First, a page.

Sam Jury

All That Ends Well

All That Ends Well, 2010 ( excerpt ) Single channel, continuous loop video with sound

Sam Jury’s work examines how we, as consumers and spectators, read documentation and events through photography and film and how memory and reality are constantly mediated by visual mass communication.  In response to this, her work focuses on constructing compressed or ‘panoptic’ images created by combining a multitude of moving and still imagery to form one single work; using photography and video as a means of absorbing the world at large.

All of her work originates from documented performances or directed actions, often sited in overwhelming or unsettling environments and yet in a context that is ostensibly nostalgic.  Visually, her work explores the connection between film and painting and references a multitude of genres from Vermeer to science fiction. Thematically, these concerns are split between constructed scenes of rituals/performance in oppressive space or oversized ‘portraits’ made of multiple identities that negate any attempt to either represent or create a specific likeness. In both cases, the human presence is simultaneously a ‘blank’ without identity and a hybrid or ‘every-person’ that is both someone and no one.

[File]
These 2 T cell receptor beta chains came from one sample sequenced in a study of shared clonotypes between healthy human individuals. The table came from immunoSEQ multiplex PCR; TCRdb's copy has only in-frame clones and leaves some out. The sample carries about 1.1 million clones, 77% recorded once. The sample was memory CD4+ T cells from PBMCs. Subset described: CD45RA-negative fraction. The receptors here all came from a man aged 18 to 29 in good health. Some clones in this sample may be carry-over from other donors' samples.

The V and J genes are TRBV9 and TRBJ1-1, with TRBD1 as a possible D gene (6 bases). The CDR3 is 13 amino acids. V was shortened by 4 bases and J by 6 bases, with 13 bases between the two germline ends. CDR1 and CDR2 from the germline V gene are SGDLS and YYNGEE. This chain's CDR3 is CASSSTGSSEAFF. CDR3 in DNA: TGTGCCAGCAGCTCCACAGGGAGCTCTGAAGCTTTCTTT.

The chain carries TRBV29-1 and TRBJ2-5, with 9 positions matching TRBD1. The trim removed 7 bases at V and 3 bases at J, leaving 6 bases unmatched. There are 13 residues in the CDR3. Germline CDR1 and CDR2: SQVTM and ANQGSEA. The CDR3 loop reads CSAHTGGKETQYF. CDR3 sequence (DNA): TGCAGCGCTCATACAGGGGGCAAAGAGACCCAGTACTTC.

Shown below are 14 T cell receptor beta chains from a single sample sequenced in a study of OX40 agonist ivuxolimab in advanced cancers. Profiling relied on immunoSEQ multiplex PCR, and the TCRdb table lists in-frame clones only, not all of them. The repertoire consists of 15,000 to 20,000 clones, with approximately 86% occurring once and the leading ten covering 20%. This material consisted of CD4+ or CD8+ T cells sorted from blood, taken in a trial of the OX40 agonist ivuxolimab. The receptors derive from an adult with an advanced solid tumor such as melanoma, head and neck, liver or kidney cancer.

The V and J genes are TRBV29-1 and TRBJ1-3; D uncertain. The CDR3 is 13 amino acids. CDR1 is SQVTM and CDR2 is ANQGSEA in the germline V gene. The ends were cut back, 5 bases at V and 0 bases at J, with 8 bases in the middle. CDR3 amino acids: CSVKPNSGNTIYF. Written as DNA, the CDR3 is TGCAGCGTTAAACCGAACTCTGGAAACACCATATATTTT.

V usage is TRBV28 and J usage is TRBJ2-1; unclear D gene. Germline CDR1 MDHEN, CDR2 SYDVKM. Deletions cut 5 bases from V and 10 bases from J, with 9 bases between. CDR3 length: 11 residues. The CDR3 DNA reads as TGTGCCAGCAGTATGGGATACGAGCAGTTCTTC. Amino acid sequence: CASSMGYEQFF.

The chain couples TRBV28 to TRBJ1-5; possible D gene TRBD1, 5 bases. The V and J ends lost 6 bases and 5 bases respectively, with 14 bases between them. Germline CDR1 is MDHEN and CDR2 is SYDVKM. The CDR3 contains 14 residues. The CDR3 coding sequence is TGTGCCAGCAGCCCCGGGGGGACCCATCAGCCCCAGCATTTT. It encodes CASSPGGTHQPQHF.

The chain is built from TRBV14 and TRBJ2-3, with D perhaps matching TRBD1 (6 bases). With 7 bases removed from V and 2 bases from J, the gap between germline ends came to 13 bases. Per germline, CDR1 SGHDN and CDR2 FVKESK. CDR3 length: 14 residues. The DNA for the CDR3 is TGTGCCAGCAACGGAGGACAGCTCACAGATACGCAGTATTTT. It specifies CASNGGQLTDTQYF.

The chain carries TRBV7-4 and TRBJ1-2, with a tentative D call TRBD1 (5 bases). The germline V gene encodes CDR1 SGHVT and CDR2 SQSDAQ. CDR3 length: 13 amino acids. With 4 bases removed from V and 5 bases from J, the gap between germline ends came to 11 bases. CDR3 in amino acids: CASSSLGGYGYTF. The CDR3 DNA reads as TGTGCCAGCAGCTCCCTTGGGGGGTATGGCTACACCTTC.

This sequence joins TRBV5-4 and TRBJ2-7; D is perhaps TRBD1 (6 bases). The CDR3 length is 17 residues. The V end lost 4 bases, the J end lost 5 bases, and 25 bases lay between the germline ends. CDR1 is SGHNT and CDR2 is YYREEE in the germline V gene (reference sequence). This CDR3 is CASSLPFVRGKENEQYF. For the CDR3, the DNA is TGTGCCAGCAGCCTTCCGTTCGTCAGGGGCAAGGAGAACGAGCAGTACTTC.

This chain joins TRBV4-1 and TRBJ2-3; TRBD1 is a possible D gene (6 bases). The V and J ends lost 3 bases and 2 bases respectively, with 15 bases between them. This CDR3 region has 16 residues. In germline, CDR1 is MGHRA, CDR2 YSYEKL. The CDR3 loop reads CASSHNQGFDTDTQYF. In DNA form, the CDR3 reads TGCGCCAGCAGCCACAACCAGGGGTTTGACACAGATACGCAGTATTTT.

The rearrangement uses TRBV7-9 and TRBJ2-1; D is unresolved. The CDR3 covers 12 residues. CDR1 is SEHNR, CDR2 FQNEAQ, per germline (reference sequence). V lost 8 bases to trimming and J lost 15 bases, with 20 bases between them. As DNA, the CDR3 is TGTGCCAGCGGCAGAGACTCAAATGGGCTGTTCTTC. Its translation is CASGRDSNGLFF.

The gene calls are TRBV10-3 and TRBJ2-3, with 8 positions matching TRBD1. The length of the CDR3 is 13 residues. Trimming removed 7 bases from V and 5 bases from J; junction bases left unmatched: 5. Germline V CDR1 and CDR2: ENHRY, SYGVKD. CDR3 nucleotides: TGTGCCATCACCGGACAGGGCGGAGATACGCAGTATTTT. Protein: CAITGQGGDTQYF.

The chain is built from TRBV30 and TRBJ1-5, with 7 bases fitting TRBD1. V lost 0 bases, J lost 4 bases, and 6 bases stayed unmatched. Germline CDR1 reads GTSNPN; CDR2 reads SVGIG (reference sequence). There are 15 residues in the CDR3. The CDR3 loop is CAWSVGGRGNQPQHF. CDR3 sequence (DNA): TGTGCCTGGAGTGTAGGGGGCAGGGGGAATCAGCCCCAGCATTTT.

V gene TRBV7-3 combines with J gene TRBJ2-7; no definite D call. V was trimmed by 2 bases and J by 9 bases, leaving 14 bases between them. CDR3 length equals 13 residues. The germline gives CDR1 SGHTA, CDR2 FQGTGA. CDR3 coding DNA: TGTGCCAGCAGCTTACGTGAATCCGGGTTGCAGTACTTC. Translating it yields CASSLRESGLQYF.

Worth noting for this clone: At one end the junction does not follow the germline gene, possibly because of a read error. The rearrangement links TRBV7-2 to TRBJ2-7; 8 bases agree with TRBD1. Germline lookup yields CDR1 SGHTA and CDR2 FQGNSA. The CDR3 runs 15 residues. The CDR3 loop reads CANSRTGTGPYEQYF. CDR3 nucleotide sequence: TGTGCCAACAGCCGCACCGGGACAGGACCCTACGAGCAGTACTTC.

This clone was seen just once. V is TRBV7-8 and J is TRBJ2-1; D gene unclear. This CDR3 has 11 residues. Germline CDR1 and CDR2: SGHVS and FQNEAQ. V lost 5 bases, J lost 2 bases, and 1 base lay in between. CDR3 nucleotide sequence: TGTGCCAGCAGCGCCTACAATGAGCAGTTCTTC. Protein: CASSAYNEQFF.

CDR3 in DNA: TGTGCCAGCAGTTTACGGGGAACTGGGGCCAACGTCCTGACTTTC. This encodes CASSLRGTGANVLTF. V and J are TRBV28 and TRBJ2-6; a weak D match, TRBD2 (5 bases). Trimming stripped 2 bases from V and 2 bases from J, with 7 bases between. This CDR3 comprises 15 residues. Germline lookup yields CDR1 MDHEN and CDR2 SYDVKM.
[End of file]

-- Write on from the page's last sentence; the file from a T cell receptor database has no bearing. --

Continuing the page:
‘All That Ends Well’ is a continuous loop video shot in the basement corridors of the Irish Museum of Modern Art, Dublin.  A building that once housed a military hospital owned the British at the height of its colonial power.  The location was selected because of the connotations of ritualistic, repetitive and often pointless acts facilitated by dominant institutions.  The figure, deliberately stripped of specific identifiable traits and mostly obscured in darkness, can be read as both the passive subject or active aggressor, in which case the viewer then becomes subject.  More universally ‘All That Ends Well’ references a continuous descent and the existential paradox of hope.